- About Us
- Local Savings
- Green Editions
- Legal Notices
- Weekly Ads
Connect with Us
Horses hit with BBs
Someone is shooting horses with BBs in Clinton.
The horses belong to Denise and Donna Waterman and are kept in a pasture at the their grandmother's home on Humphrey Road in Clinton.
During the last three weeks, several of the nine horses have been hit with BBs.
BBs from an air-powered gun may not be deadly, but they are dangerous and cause for concern. One of the shootings was especially disturbing because a pellet became embedded beneath the skin of one of the horses.
The girls' mother, Diana Waterman said the shooters are hurting the horses more seriously than they may realize.
"When we walked into the pasture and saw blood flowing out of the wound, we were all very, very upset."
They were able to dig the BB out of the horse's side and treat it with an anti-bacteria ointment, but the family is still concerned. Several of the other horses had small wounds where they had been hit, but the BBs had not penetrated the skin.
Waterman contacted Island County Sheriff's Office. Carol Barnes, the county's animal control officer was sent to investigate.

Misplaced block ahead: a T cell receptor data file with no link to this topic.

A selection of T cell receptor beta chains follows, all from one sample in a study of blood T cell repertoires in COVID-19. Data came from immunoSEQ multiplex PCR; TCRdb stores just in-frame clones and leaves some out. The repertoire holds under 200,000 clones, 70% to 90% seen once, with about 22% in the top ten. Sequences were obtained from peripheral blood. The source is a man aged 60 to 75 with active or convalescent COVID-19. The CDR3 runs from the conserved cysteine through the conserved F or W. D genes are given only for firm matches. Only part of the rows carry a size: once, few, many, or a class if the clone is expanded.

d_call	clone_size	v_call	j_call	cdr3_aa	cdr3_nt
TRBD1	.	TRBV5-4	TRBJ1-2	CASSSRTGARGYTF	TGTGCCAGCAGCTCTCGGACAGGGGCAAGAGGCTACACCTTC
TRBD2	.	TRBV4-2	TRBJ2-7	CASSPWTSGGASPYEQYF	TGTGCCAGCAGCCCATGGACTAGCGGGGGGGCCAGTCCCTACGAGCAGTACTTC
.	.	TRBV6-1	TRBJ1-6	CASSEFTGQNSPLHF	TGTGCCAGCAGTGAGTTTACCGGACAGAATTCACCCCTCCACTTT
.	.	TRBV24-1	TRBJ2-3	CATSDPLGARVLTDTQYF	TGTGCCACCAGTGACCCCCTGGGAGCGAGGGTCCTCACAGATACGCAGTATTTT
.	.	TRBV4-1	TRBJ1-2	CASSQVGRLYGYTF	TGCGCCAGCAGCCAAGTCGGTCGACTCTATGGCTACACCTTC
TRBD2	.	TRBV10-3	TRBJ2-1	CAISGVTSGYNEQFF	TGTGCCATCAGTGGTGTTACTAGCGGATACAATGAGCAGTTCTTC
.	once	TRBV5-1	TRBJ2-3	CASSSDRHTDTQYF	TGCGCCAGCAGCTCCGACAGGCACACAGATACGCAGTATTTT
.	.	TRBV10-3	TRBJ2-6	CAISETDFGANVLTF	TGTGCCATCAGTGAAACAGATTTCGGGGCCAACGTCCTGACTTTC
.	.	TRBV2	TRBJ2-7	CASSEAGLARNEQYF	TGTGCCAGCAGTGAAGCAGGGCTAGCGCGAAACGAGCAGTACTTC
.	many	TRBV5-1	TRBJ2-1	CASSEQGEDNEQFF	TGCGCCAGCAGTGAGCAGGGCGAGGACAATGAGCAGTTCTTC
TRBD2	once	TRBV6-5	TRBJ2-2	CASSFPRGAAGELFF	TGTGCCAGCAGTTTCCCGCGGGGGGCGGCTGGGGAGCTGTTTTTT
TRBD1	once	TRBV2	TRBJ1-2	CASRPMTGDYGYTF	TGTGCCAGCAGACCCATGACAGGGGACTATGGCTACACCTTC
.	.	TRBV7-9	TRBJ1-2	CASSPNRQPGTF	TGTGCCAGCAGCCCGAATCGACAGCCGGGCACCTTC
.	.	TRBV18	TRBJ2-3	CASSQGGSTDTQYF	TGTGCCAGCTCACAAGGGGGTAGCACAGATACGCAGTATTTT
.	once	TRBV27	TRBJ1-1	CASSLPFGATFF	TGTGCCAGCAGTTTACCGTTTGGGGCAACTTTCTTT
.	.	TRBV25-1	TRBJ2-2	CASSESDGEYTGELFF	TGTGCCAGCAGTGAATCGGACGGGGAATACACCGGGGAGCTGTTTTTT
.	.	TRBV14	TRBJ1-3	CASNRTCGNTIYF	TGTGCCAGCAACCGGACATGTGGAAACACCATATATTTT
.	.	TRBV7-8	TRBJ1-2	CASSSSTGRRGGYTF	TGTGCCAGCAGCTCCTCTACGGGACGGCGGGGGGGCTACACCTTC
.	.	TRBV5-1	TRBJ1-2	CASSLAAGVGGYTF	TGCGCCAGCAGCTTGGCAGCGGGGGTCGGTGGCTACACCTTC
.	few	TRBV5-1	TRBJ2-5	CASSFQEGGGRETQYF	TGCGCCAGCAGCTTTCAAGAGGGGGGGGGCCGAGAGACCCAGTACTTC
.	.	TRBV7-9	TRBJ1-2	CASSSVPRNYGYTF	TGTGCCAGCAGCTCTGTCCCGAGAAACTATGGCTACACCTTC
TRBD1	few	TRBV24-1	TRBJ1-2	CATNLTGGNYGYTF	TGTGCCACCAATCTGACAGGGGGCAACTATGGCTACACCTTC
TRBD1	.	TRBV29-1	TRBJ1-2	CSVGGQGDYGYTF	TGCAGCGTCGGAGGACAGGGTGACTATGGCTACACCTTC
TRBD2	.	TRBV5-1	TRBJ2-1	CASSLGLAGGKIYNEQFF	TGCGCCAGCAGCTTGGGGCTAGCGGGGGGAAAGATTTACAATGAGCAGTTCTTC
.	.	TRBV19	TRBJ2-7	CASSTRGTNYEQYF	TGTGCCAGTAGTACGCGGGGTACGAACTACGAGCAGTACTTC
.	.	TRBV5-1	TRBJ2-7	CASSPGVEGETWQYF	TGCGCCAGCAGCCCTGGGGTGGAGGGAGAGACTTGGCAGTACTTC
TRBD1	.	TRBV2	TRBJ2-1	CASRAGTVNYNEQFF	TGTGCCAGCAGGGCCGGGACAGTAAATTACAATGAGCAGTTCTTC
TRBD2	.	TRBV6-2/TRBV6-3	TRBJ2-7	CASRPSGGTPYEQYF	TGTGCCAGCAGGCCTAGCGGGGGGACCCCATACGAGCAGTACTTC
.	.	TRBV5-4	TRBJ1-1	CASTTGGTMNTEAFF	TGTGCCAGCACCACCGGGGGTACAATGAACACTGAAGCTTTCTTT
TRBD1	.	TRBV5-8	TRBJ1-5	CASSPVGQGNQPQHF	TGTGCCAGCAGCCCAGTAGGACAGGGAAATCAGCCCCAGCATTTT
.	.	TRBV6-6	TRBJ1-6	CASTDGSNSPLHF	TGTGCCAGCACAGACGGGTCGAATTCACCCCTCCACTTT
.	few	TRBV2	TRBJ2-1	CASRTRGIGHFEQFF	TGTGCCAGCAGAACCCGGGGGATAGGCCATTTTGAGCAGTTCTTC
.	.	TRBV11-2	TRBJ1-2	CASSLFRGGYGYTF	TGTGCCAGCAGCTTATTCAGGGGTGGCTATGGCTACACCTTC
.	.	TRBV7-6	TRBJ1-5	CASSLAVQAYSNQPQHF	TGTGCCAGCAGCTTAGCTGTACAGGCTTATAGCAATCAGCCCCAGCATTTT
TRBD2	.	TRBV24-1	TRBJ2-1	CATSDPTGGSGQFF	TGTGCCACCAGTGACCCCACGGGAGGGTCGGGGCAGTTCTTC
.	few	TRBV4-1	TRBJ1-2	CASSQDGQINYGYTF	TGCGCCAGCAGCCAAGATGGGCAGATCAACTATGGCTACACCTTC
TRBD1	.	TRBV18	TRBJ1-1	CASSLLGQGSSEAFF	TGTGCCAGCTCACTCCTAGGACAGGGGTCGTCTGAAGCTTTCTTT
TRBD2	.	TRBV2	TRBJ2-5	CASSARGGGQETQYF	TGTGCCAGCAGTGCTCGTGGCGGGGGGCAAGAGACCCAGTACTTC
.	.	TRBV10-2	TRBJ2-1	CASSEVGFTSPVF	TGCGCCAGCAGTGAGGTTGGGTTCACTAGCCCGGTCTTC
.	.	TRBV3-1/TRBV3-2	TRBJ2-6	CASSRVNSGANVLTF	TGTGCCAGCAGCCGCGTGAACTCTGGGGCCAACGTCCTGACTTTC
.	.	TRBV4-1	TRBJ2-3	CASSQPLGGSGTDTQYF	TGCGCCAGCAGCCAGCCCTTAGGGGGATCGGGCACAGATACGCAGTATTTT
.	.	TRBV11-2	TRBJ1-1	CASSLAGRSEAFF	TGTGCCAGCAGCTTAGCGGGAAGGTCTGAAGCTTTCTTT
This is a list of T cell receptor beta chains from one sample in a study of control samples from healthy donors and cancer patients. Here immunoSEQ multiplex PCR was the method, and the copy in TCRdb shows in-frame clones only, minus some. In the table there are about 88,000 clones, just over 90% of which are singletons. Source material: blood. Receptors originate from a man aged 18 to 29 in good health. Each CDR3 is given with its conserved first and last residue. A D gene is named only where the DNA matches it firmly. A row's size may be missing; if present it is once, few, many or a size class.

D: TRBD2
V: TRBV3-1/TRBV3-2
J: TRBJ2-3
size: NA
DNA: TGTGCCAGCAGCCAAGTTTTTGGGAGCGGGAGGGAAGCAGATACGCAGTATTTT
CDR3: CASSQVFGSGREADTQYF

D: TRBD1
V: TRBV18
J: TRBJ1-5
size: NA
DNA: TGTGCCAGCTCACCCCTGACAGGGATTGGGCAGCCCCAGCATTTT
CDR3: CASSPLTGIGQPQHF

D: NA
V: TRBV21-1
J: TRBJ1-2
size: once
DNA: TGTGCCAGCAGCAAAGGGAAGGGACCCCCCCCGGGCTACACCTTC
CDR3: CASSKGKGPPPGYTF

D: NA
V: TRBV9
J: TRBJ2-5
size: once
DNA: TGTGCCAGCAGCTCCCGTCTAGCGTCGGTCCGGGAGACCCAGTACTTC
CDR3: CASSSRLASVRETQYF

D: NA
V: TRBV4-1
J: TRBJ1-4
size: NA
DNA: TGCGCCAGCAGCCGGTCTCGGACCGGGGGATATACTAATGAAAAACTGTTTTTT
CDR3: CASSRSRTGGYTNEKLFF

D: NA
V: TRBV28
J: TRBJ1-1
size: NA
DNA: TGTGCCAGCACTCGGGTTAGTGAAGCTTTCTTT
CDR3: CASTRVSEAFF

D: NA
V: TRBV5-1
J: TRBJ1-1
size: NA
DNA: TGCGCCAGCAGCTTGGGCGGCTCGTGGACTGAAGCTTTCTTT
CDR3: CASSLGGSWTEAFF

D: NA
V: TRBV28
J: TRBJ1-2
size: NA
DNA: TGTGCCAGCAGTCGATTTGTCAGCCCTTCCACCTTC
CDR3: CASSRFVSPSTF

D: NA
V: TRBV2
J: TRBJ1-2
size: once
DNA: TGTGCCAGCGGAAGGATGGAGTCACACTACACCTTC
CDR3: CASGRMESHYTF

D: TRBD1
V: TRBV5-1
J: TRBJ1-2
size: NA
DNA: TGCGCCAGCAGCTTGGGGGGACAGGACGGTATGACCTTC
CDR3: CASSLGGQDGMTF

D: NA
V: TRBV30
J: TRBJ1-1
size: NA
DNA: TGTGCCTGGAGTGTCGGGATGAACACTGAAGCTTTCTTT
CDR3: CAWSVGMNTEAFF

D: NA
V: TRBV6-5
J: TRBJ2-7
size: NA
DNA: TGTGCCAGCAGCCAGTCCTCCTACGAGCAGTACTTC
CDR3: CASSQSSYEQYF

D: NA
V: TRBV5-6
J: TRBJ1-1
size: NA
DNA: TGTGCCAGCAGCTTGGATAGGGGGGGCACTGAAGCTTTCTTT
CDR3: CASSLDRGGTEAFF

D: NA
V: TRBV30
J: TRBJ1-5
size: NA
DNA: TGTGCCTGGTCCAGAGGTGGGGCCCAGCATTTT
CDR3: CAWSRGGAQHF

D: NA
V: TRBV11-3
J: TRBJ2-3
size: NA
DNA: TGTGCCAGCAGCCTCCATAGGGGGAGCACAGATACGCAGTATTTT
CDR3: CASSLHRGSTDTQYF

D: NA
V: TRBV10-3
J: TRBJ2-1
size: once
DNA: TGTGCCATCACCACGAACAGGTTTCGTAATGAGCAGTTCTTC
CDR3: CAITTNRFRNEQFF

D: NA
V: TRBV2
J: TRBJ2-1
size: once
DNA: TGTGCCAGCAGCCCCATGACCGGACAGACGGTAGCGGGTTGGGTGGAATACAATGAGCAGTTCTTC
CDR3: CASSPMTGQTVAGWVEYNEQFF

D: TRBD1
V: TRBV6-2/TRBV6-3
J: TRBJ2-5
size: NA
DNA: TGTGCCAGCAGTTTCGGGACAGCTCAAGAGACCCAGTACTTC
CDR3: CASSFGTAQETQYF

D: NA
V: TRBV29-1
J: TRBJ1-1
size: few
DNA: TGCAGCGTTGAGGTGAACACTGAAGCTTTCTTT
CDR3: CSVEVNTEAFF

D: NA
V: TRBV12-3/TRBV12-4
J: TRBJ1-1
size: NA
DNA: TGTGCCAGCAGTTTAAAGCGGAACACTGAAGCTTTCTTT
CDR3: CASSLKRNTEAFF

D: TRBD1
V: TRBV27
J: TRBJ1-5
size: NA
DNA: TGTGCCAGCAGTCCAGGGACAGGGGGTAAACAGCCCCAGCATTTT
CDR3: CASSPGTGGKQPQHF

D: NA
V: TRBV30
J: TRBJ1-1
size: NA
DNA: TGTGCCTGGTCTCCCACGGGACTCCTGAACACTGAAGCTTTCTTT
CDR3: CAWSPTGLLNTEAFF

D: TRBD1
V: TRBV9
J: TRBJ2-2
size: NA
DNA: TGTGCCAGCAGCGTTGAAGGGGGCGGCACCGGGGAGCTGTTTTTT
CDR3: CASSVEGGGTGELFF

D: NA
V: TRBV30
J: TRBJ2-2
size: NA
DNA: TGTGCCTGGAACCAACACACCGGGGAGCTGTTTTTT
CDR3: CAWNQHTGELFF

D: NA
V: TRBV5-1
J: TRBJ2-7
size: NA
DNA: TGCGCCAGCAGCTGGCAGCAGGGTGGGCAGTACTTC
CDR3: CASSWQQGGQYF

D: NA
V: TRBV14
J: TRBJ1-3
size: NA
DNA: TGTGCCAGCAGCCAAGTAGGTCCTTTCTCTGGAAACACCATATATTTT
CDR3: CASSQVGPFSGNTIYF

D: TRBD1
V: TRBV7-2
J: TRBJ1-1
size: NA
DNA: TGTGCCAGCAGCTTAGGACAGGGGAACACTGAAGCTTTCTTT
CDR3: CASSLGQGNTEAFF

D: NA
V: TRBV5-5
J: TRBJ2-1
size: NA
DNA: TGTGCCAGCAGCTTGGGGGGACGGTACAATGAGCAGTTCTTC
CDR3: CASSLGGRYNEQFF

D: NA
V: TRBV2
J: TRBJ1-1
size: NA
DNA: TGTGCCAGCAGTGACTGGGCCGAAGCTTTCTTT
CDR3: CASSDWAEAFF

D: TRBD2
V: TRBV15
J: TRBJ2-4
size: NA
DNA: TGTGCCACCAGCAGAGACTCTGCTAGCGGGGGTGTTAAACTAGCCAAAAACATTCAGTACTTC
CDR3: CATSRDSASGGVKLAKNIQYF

Barnes said she hopes to find the shooter.
"If found, the person doing this could be charged with animal cruelty in the second degree and, if convicted, could do jail time and or receive a $1,000 fine," she said.
Barnes said she hopes neighbors in the area will be on the lookout for anything that doesn't look quite right. In the meantime, she is continuing her investigation.
For Denise Waterman, this situation is aggravating because it is working against her efforts to a new horse named Cow Girl.
"I've been working with Cow Girl, she's a wonderful horse," she said. "But I am afraid this will set us back in the training by making her distrust humans."
The BBs are not necessarily the most dangerous aspect of the shootings. Large animal veterinarian Robert Moody, who practices in Oak Harbor, said the shootings could cause the frightened horses to seriously hurt themselves.
"Because horses are flight animals they can become frightened and run into a fence or some other obstruction," he said. "If the pellet does penetrate, infection becomes an issue because the bacteria on the skin gets int the tissue. Hitting the horse in an eye can cause blindness."
Denise and Donna Waterman are members of the Whidbey Western Games Association and regularly compete in a number of horseback riding events.
Anyone with information about the shootings is encouraged to call the sheriff's office at 321-5111.